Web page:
DOWNEY – Even with sales tax income increasing and progress being made on several fronts, Downey is burning through its savings and will have to make hard choices all year, Mayor Roger Brossmer said at the State of the City address and luncheon Wednesday at the Rio Hondo Event Center.
The event was hosted by the Downey Chamber of Commerce.
The city’s reserve has dropped from about $30 million to $20 million over the last three years, and Brossmer wasn’t exactly sure how the city would make up a $4 million deficit this year, which represents about six percent of the city’s $66 million general fund budget.
The city’s management has plans to let go of 12 employees so far, and Brossmer couldn’t rule out more layoffs in the future. Some in the city have said this year’s layoffs were the first in Downey’s history.
The city has fallen victim to declines in property tax and big funding reductions caused by the loss of redevelopment agencies and cuts to federal programs. Meanwhile, pension costs have jumped.
Former Mayor Diane Boggs, who was at the luncheon, chastised the council for cutting into the city’s savings. Boggs, who served on the City Council in the 1980s, said she represented a group called Save Our Reserve.
Brossmer touted a laundry list of economic activity, including the clustering of restaurants and businesses around Porto’s Bakery & Cafe in Downtown Downey. He drew laughs when he accidentally said the city gave$750 million in assistance to Porto’s. Former Mayor Kirk Cartozian, who was sitting in the audience, made the “cut” sign across his neck several times, and several people shouted correctly that the city only contributed $750,000 to the project.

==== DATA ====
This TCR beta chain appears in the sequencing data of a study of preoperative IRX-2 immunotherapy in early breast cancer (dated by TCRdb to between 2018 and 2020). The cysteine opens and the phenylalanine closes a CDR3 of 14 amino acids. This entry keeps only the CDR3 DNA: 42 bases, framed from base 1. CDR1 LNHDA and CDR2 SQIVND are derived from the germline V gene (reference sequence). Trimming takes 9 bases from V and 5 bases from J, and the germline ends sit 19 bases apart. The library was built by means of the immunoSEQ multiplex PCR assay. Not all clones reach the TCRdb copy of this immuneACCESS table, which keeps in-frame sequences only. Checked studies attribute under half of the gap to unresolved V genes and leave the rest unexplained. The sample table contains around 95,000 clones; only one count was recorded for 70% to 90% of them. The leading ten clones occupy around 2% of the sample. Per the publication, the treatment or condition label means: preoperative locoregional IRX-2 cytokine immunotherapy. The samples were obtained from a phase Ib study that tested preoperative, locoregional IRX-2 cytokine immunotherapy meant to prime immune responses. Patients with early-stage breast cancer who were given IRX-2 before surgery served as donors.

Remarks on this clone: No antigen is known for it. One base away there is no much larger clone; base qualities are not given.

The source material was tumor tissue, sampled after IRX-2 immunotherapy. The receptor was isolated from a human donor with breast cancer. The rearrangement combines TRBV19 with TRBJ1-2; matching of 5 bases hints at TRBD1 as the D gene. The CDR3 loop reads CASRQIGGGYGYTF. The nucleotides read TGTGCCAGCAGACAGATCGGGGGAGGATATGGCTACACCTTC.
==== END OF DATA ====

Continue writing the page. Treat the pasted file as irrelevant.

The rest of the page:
Brossmer pointed out development projects were under way, including the Tierra Luna office-and-retail complex at the old NASA site and the Gateway restaurant complex at Downey Avenue and Lakewood Boulevard.
He also praised the Downey Art Vibe and the Downey Arts Coalition for pushing to bring art shows to Downtown Downey, saying the increase in cultural activity would bring more people and more commerce to the city.
When he took office in late November, Brossmer set out a list of goals he wanted to tackle within the first 100 days.
While the city has carried out many of the goals, Brossmer has put the most emphasis on recognizing veterans. He has been working with the city’s staff to present street banners to all returning members of the military. City public information officer Juddy Ceniceros has worked to create miniature versions of the banners, and one member of the Navy headed back out to sea said he was taking his mini banner with him, Brossmers said.
Brossmer also noted that the city this week approved installing a $350,000 veterans’ memorial between City Hall and the library.
It’s a design very similar to a monument found in Cerritos. Brossmer openly admitted he and the other City Council members got the idea from Cerritos’ memorial, saying it was the best they had seen.
“We copied it,” he said.
Brossmer said the goal of re-branding the city is proving to be the biggest challenge.
“What are we proud of in the city?” Brossmer asked. “The Apollo. I love having the first McDonald’s. But I want to be proud of something that’s five years old and not 50 or 60 years old. I want to have a vision of the future. I don’t just want to be known about things that happened 50 years ago. I’m proud of that, but what do we hope to be proud of?”
The city needs to treasure its past while finding something new to make the city more remarkable, he said.
Brossmer also pointed out that the city had yet to adopt some basic technologies, such as voice mail for many of its employees. And he has complained in the past that residents cannot pay park fees with credit cards.
“We’re still trying to catch up with the 1980s,” he said at the luncheon.
And the city is having trouble keeping track of all the vacant properties, and it might have to hire an outside company to help out, he said.
- Writer Tatiana Rodriguez contributed to this story